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Locally Richmond: Bark Stix

on October 9, 2015

Locally Richmond is an occasional series of profiles that highlights the small businesses that contribute to making Richmond a unique community. 

Walk into Bark Stix for the first time and you might think you’re in a “people bakery.” At least that’s what Kate Gebhart said customers tell her when they walk into her organic dog food retail store.

Bark Stix is the only organic dog food manufacturer in Richmond. All of the dog treats made out of the store’s kitchen use locally raised and grown products.

Gebhart, co-owner of Bark Stix, said the idea for the store came after she and Mim Drake, her business and life partner, rescued their first greyhound in 1999.

“I had seen a documentary on the lives and deaths of raising greyhounds,” Gebhart said. “I had no idea how brutal life was for a dog after they finished making money for their owner.”

Sadie, the slim dog they rescued, had been roaming around nearby train tracks. Drake, formerly a commercial baker, made long skinny bread treats for her.

“I said, ‘Oh, that looks like a bread stick but for dogs!’” Gebhart said. The snack’s appearance inspired the name later used to market the product and name their business.

They started making the treats at home, relying on Sadie’s “bark of approval” to determine when the recipe was right, Gebhart said.

The couple soon rented out space in Point Richmond before moving to their current location on Garrard Boulevard.

Besides the signature Bark Stix, the store also produces “Lucy Shortsticks,” “Chicken Sweetie Pies” and “Fart Busters.”  That last one will aid dogs’ digestion and eliminate the excuse of, “blaming it on the dog.”

Although it’s a niche category, demand for high-end pet food appears to be growing. The Organic Trade Association, an industry group, reports that sales of organic pet food are growing at nearly three times the rate of human organic food. Still, organic pet food accounts for only about $14 million in annual sales, about 1 percent of the total U.S. market.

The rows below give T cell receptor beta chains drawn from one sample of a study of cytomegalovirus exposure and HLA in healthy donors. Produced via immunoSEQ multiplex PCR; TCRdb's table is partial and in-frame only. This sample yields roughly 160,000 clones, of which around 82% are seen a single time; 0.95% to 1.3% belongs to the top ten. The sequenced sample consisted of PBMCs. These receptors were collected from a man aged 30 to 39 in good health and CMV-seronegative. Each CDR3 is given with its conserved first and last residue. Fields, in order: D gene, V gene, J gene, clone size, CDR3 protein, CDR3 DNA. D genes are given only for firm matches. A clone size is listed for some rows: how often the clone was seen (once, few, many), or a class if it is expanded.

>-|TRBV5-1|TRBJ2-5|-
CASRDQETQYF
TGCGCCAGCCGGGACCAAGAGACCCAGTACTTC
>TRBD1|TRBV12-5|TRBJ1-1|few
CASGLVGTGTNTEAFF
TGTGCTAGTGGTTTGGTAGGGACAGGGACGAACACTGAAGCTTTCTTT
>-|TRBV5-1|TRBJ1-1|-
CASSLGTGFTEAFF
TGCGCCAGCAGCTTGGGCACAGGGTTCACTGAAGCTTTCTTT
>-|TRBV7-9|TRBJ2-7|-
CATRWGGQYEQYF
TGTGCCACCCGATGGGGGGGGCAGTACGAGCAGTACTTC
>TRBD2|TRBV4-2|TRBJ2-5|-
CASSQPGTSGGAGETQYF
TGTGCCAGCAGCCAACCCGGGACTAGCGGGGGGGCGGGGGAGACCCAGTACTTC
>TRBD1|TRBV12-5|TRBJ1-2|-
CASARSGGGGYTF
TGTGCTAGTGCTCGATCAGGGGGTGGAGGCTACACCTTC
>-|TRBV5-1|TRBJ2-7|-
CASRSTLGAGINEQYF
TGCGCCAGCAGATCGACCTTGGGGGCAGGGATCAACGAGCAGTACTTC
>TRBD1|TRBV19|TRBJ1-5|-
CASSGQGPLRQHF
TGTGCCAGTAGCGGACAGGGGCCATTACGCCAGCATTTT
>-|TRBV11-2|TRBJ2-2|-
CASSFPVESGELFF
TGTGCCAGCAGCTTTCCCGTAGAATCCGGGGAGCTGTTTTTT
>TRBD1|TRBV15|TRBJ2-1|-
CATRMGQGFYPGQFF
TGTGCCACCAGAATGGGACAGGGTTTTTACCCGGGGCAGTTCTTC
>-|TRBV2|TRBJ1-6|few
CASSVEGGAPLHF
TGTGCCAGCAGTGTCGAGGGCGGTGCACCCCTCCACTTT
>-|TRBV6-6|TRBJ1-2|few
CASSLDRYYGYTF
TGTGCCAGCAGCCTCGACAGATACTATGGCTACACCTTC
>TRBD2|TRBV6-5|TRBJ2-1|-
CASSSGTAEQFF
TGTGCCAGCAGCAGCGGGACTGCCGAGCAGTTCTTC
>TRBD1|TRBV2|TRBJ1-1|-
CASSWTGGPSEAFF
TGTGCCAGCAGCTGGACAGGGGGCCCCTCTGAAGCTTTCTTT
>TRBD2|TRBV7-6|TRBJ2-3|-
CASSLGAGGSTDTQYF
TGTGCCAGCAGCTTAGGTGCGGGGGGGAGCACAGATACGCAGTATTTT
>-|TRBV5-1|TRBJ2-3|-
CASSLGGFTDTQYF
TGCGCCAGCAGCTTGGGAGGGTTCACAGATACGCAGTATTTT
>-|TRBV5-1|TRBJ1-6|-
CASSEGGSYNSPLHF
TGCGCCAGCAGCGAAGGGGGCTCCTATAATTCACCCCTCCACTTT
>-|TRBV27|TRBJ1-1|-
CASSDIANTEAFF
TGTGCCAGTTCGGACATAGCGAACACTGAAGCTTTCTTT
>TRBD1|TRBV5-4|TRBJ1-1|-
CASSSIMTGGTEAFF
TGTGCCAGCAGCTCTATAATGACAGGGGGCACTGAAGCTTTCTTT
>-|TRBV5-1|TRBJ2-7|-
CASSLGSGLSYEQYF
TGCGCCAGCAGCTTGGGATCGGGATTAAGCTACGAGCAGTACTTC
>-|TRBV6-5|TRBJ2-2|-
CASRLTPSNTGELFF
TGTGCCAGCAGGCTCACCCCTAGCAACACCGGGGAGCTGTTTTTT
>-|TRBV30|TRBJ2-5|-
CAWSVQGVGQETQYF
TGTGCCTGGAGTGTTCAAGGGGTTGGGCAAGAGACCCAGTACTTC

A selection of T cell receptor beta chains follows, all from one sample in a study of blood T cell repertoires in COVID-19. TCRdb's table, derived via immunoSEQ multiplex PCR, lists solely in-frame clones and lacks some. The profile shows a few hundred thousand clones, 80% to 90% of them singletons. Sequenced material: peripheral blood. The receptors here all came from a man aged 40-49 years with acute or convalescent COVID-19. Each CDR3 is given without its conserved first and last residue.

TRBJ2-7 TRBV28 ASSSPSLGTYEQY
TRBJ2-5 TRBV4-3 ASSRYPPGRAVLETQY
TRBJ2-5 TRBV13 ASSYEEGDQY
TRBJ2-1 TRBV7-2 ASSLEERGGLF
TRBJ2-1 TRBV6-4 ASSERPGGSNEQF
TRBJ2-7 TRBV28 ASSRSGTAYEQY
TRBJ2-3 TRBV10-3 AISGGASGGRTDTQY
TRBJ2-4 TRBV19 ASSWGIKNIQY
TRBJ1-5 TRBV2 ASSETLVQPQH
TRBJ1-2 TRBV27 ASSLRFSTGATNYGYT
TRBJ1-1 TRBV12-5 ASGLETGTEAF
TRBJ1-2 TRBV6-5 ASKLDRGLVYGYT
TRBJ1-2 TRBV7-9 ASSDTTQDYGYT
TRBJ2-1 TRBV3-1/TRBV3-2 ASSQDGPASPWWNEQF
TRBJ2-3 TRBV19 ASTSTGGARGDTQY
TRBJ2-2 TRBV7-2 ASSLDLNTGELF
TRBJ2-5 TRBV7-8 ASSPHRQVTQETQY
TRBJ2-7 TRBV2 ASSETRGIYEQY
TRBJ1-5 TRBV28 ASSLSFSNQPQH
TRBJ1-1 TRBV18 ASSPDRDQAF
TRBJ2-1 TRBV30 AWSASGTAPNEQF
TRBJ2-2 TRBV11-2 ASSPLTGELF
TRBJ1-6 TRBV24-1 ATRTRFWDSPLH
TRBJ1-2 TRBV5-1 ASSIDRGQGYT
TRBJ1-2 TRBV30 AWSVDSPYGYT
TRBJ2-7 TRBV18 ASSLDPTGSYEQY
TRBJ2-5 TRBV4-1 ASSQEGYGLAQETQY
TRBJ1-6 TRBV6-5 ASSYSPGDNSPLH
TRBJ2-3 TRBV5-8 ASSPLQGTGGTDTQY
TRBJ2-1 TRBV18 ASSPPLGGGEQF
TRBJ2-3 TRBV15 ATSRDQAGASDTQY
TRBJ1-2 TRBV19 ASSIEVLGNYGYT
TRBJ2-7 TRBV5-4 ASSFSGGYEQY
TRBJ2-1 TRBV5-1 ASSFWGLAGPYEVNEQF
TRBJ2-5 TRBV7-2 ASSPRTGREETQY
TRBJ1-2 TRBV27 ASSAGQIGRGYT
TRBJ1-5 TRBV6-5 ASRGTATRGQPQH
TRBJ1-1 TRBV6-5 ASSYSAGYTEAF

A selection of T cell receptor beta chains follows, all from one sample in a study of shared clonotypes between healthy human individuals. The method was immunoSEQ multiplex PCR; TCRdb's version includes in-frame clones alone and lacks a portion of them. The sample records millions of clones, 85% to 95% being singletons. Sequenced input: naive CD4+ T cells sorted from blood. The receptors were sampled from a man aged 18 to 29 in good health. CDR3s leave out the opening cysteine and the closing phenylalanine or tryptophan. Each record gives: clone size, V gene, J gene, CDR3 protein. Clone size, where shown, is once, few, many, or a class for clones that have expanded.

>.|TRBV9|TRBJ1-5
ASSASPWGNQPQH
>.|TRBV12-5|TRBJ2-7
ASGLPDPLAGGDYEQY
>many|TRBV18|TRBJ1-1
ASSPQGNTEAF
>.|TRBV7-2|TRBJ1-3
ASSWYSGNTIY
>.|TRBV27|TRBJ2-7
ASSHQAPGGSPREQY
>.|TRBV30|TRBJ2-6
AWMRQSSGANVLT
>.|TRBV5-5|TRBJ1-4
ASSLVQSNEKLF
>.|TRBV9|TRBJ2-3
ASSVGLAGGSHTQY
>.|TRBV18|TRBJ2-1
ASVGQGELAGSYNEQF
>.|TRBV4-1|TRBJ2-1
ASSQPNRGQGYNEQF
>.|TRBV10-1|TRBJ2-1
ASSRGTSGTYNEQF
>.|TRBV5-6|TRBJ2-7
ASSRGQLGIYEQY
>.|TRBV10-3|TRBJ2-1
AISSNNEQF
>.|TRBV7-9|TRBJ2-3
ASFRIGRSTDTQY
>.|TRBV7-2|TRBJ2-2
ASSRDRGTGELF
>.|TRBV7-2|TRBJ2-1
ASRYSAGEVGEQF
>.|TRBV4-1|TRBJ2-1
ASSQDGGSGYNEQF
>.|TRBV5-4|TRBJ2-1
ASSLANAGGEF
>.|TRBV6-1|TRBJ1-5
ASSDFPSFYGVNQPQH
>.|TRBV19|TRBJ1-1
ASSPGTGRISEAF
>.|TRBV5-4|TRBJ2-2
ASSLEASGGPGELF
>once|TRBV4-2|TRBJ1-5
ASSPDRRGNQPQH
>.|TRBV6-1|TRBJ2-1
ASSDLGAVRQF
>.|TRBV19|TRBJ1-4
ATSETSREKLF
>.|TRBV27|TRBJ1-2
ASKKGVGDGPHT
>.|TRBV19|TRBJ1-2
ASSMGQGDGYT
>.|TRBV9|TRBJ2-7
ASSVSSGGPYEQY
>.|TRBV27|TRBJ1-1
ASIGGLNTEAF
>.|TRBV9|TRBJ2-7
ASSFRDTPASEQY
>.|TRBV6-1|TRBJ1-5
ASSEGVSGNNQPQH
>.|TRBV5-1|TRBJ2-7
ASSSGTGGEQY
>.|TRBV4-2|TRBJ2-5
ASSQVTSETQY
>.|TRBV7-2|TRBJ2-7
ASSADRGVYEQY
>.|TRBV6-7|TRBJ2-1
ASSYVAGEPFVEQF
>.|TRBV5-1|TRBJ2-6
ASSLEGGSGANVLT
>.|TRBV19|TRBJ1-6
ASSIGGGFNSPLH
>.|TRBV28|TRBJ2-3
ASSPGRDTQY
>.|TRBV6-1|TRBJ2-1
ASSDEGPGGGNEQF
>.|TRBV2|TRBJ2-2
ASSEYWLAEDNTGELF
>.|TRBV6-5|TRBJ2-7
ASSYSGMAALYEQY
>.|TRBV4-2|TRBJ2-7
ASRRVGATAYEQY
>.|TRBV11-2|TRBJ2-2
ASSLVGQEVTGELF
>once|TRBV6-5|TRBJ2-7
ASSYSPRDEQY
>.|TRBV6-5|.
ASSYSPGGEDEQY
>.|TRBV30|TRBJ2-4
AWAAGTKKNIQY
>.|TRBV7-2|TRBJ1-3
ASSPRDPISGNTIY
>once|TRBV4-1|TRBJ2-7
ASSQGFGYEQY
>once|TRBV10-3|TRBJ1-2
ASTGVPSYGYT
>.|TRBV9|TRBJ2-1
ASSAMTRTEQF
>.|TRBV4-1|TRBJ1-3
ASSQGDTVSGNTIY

Much of the interest derives from the same sort of clever marketing and packaging that attracts customers to expensive organics for human consumption. Bark Stix, for instance, lists the ingredients of each product on the packaging. It makes special note of the local sourcing. Chickens are raised within 100 miles of the store in Petaluma, for example. The treats contain organic flour, locally grown beef liver and Central Valley sweet potatoes.

The company also distributes its products locally at places like Andronico’s Community Market and other Bay Area natural food stores.

Mudpuppy’s, a pet retail store with locations at Richmond’s Point Isabel Dog Park and two in San Francisco, also carries some of Bark Stix’s treats.

Jay Villamor, an assistant manager at Point Isabel, said the store has sold Bark Stix products for more than a decade.

“We get great feedback,” Villamor said. “The most popular ones are the Lucy Shortsticks.”

Bark Stix also carries gumball-style treat-dispensers, selling 700 during the past four years. Some of those are parked around Point Richmond storefronts. You put a quarter in for a bite-size dog treat.

Earlier this year, Bark Stix won the “Best Locally-Made Dog Stuff Award” in the seventh annual “Beast of the Bay” competition, sponsored by Bay Woof.

For the Bark Stix founders, it’s all about the dogs.

Sadie was not the last dog they rescued. Gebhart and Drake routinely house rescued dogs in their shop before finding permanent homes for them. They are also involved in an active nonprofit community, Greyhound Friends for Life, which temporarily boards and advocates for rescued greyhounds.

“It’s a canine community that includes humans,” Gebhart said. “It has definitely been a labor of love.”

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